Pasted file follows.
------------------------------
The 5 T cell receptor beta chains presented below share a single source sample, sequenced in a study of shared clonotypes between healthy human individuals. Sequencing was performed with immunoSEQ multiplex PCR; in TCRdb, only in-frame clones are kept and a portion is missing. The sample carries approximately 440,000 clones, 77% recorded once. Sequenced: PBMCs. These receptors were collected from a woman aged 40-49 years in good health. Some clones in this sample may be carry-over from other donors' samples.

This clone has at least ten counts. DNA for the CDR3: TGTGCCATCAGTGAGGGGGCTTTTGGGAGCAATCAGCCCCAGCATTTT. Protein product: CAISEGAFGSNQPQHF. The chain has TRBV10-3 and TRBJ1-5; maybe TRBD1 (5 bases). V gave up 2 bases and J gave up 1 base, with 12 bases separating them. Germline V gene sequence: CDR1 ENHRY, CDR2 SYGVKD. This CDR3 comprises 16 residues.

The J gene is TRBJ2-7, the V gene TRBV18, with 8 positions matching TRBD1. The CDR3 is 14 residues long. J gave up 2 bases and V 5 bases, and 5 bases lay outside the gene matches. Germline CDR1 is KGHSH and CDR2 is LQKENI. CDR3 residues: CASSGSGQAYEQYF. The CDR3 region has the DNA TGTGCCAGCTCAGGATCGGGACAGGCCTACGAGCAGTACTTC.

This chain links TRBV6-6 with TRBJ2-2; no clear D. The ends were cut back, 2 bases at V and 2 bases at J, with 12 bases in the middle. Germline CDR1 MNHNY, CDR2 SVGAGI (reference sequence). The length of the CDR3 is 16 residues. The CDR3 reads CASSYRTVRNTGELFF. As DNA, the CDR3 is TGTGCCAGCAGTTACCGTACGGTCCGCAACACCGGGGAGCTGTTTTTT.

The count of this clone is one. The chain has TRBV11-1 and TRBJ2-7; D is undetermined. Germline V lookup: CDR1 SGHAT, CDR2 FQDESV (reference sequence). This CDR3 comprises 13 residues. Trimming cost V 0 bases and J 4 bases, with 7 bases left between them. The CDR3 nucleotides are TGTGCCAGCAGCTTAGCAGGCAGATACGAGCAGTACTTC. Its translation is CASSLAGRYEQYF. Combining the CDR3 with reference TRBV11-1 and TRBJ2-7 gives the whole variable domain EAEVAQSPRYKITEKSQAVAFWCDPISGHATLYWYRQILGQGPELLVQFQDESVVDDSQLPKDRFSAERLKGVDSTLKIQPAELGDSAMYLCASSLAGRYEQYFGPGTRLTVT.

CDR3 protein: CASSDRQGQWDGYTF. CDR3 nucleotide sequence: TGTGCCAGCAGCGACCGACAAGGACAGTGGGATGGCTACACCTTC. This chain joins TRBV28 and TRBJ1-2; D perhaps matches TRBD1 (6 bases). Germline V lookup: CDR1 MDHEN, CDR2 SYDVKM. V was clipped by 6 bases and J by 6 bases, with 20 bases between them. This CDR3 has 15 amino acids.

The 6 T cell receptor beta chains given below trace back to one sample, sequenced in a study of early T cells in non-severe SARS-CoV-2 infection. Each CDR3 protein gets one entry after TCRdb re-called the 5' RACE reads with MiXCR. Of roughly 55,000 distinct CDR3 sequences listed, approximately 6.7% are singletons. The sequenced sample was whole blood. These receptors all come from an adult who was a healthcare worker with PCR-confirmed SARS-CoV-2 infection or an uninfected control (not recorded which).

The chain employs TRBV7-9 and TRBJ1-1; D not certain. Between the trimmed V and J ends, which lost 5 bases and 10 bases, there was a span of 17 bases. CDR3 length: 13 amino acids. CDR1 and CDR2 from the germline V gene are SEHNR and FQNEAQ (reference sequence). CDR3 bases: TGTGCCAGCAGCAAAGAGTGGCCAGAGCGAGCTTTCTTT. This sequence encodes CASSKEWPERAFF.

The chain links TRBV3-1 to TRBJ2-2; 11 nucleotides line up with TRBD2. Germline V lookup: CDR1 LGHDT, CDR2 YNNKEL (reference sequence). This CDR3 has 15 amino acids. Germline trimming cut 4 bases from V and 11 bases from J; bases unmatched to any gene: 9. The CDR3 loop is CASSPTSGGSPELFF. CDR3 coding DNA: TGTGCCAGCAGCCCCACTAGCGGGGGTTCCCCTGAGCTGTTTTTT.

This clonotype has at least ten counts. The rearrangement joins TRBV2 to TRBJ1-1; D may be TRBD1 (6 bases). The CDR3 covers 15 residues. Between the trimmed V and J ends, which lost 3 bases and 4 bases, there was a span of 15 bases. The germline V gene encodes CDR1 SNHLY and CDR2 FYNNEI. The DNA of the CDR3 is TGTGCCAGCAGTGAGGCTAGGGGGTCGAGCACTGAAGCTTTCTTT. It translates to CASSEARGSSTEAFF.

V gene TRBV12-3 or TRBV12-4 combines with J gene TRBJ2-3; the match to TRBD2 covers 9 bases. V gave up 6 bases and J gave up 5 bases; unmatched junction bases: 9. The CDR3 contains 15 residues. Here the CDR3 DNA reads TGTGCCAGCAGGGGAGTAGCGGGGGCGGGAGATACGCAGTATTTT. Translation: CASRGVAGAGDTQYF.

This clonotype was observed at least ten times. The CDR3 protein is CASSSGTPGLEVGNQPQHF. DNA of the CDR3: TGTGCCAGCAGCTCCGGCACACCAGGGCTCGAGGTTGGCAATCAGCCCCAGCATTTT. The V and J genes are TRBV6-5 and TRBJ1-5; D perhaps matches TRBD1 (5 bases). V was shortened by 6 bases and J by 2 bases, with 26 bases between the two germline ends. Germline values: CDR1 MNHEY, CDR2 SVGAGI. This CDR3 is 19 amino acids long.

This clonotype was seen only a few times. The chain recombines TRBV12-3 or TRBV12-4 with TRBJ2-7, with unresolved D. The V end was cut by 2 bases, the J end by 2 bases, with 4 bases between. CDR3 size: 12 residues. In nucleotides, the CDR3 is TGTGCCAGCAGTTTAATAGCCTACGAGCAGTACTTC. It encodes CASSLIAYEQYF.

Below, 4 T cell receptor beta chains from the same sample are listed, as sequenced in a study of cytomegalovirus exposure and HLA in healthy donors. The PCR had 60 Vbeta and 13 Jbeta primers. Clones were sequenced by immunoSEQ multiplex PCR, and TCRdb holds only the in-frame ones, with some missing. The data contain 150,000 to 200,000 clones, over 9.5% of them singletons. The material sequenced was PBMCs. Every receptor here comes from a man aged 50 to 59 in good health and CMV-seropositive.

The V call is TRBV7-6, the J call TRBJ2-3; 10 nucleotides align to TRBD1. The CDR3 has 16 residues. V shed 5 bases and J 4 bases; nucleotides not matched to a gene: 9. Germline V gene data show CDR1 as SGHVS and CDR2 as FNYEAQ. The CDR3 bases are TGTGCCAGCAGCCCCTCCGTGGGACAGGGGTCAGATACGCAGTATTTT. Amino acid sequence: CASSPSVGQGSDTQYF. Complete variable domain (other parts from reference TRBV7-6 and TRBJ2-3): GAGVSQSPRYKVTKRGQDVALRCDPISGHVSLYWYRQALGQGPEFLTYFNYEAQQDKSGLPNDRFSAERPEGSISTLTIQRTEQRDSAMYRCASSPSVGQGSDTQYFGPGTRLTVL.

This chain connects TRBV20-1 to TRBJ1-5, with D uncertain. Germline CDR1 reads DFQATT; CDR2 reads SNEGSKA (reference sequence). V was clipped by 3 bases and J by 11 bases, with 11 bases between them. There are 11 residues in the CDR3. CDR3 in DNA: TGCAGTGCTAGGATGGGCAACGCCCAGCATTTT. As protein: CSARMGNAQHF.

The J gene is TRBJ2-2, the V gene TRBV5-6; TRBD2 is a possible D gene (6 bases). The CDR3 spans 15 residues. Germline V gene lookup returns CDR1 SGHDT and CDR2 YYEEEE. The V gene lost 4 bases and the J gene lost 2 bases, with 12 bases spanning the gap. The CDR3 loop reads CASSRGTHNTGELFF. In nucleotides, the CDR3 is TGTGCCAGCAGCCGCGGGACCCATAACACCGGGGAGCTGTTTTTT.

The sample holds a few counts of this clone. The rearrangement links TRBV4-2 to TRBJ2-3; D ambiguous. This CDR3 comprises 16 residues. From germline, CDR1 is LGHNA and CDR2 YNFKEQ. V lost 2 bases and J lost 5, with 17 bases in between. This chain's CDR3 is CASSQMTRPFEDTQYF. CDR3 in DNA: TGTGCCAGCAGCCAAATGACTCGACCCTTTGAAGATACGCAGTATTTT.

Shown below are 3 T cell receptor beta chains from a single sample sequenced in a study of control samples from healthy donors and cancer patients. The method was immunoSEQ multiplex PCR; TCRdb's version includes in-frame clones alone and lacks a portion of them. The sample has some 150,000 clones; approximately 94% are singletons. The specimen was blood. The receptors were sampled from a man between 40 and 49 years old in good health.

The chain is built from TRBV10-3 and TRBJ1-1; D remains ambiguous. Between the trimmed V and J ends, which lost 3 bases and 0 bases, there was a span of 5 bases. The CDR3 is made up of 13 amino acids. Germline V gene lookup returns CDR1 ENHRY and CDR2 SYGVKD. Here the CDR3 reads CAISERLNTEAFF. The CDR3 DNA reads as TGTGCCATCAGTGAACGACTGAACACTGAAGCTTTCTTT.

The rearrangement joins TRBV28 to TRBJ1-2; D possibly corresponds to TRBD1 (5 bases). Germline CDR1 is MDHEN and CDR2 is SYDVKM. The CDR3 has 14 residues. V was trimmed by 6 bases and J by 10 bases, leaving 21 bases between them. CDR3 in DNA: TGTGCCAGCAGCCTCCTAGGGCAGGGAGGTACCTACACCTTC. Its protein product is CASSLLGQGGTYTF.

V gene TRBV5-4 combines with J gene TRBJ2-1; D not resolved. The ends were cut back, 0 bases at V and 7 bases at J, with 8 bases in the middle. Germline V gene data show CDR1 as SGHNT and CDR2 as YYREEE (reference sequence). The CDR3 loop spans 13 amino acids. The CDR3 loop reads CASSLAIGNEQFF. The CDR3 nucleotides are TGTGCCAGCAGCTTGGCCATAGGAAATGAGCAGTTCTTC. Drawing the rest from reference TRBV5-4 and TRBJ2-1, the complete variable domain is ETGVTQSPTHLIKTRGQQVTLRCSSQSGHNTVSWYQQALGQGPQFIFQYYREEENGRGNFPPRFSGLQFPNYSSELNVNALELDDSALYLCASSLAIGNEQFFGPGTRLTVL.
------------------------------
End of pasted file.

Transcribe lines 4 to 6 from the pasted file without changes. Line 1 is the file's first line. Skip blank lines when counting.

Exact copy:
This chain links TRBV6-6 with TRBJ2-2; no clear D. The ends were cut back, 2 bases at V and 2 bases at J, with 12 bases in the middle. Germline CDR1 MNHNY, CDR2 SVGAGI (reference sequence). The length of the CDR3 is 16 residues. The CDR3 reads CASSYRTVRNTGELFF. As DNA, the CDR3 is TGTGCCAGCAGTTACCGTACGGTCCGCAACACCGGGGAGCTGTTTTTT.

The count of this clone is one. The chain has TRBV11-1 and TRBJ2-7; D is undetermined. Germline V lookup: CDR1 SGHAT, CDR2 FQDESV (reference sequence). This CDR3 comprises 13 residues. Trimming cost V 0 bases and J 4 bases, with 7 bases left between them. The CDR3 nucleotides are TGTGCCAGCAGCTTAGCAGGCAGATACGAGCAGTACTTC. Its translation is CASSLAGRYEQYF. Combining the CDR3 with reference TRBV11-1 and TRBJ2-7 gives the whole variable domain EAEVAQSPRYKITEKSQAVAFWCDPISGHATLYWYRQILGQGPELLVQFQDESVVDDSQLPKDRFSAERLKGVDSTLKIQPAELGDSAMYLCASSLAGRYEQYFGPGTRLTVT.

CDR3 protein: CASSDRQGQWDGYTF. CDR3 nucleotide sequence: TGTGCCAGCAGCGACCGACAAGGACAGTGGGATGGCTACACCTTC. This chain joins TRBV28 and TRBJ1-2; D perhaps matches TRBD1 (6 bases). Germline V lookup: CDR1 MDHEN, CDR2 SYDVKM. V was clipped by 6 bases and J by 6 bases, with 20 bases between them. This CDR3 has 15 amino acids.